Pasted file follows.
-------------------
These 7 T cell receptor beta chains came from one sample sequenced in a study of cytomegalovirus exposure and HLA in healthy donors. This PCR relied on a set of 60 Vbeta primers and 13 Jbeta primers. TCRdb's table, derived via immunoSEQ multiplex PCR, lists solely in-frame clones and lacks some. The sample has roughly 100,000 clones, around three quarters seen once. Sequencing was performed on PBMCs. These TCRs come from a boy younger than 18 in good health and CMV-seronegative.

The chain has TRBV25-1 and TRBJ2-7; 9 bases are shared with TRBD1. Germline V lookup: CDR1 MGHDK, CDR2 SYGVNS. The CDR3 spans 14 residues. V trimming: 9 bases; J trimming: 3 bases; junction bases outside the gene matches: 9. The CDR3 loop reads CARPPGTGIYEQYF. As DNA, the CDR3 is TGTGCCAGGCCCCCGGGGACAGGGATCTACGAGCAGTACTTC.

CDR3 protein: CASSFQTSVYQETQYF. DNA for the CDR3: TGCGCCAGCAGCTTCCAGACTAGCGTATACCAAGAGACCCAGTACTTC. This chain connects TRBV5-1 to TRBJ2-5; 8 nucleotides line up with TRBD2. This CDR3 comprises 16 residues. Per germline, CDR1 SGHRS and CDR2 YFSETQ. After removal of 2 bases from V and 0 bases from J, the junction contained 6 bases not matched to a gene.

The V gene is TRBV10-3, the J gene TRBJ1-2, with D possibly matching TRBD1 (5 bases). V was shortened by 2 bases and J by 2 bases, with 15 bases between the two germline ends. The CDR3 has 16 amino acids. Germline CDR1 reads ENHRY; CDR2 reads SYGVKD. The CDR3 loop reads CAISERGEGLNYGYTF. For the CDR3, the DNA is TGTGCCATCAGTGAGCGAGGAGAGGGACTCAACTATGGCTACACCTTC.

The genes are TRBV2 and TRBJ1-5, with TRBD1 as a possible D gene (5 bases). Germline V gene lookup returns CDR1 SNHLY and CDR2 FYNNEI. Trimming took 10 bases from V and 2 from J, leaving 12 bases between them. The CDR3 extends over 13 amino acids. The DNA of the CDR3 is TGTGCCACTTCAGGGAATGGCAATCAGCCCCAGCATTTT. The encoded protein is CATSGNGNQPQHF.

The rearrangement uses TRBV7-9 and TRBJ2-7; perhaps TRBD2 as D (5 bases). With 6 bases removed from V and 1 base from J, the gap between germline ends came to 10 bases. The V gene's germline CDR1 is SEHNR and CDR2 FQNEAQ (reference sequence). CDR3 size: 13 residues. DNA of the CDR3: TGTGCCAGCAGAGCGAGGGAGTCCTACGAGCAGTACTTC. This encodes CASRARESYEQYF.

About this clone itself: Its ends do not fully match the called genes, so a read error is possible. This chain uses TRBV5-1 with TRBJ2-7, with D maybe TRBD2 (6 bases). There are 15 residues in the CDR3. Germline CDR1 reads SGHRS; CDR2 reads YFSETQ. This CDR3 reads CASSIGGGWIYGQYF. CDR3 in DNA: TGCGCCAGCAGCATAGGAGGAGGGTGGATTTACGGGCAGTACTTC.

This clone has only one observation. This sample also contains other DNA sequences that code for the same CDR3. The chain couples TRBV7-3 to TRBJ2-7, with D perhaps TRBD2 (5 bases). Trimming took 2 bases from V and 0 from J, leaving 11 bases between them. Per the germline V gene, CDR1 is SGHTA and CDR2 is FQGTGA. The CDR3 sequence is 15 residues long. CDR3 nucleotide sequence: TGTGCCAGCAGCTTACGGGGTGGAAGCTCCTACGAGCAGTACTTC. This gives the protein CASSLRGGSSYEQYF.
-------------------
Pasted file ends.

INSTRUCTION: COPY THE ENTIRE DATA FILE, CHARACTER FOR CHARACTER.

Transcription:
These 7 T cell receptor beta chains came from one sample sequenced in a study of cytomegalovirus exposure and HLA in healthy donors. This PCR relied on a set of 60 Vbeta primers and 13 Jbeta primers. TCRdb's table, derived via immunoSEQ multiplex PCR, lists solely in-frame clones and lacks some. The sample has roughly 100,000 clones, around three quarters seen once. Sequencing was performed on PBMCs. These TCRs come from a boy younger than 18 in good health and CMV-seronegative.

The chain has TRBV25-1 and TRBJ2-7; 9 bases are shared with TRBD1. Germline V lookup: CDR1 MGHDK, CDR2 SYGVNS. The CDR3 spans 14 residues. V trimming: 9 bases; J trimming: 3 bases; junction bases outside the gene matches: 9. The CDR3 loop reads CARPPGTGIYEQYF. As DNA, the CDR3 is TGTGCCAGGCCCCCGGGGACAGGGATCTACGAGCAGTACTTC.

CDR3 protein: CASSFQTSVYQETQYF. DNA for the CDR3: TGCGCCAGCAGCTTCCAGACTAGCGTATACCAAGAGACCCAGTACTTC. This chain connects TRBV5-1 to TRBJ2-5; 8 nucleotides line up with TRBD2. This CDR3 comprises 16 residues. Per germline, CDR1 SGHRS and CDR2 YFSETQ. After removal of 2 bases from V and 0 bases from J, the junction contained 6 bases not matched to a gene.

The V gene is TRBV10-3, the J gene TRBJ1-2, with D possibly matching TRBD1 (5 bases). V was shortened by 2 bases and J by 2 bases, with 15 bases between the two germline ends. The CDR3 has 16 amino acids. Germline CDR1 reads ENHRY; CDR2 reads SYGVKD. The CDR3 loop reads CAISERGEGLNYGYTF. For the CDR3, the DNA is TGTGCCATCAGTGAGCGAGGAGAGGGACTCAACTATGGCTACACCTTC.

The genes are TRBV2 and TRBJ1-5, with TRBD1 as a possible D gene (5 bases). Germline V gene lookup returns CDR1 SNHLY and CDR2 FYNNEI. Trimming took 10 bases from V and 2 from J, leaving 12 bases between them. The CDR3 extends over 13 amino acids. The DNA of the CDR3 is TGTGCCACTTCAGGGAATGGCAATCAGCCCCAGCATTTT. The encoded protein is CATSGNGNQPQHF.

The rearrangement uses TRBV7-9 and TRBJ2-7; perhaps TRBD2 as D (5 bases). With 6 bases removed from V and 1 base from J, the gap between germline ends came to 10 bases. The V gene's germline CDR1 is SEHNR and CDR2 FQNEAQ (reference sequence). CDR3 size: 13 residues. DNA of the CDR3: TGTGCCAGCAGAGCGAGGGAGTCCTACGAGCAGTACTTC. This encodes CASRARESYEQYF.

About this clone itself: Its ends do not fully match the called genes, so a read error is possible. This chain uses TRBV5-1 with TRBJ2-7, with D maybe TRBD2 (6 bases). There are 15 residues in the CDR3. Germline CDR1 reads SGHRS; CDR2 reads YFSETQ. This CDR3 reads CASSIGGGWIYGQYF. CDR3 in DNA: TGCGCCAGCAGCATAGGAGGAGGGTGGATTTACGGGCAGTACTTC.

This clone has only one observation. This sample also contains other DNA sequences that code for the same CDR3. The chain couples TRBV7-3 to TRBJ2-7, with D perhaps TRBD2 (5 bases). Trimming took 2 bases from V and 0 from J, leaving 11 bases between them. Per the germline V gene, CDR1 is SGHTA and CDR2 is FQGTGA. The CDR3 sequence is 15 residues long. CDR3 nucleotide sequence: TGTGCCAGCAGCTTACGGGGTGGAAGCTCCTACGAGCAGTACTTC. This gives the protein CASSLRGGSSYEQYF.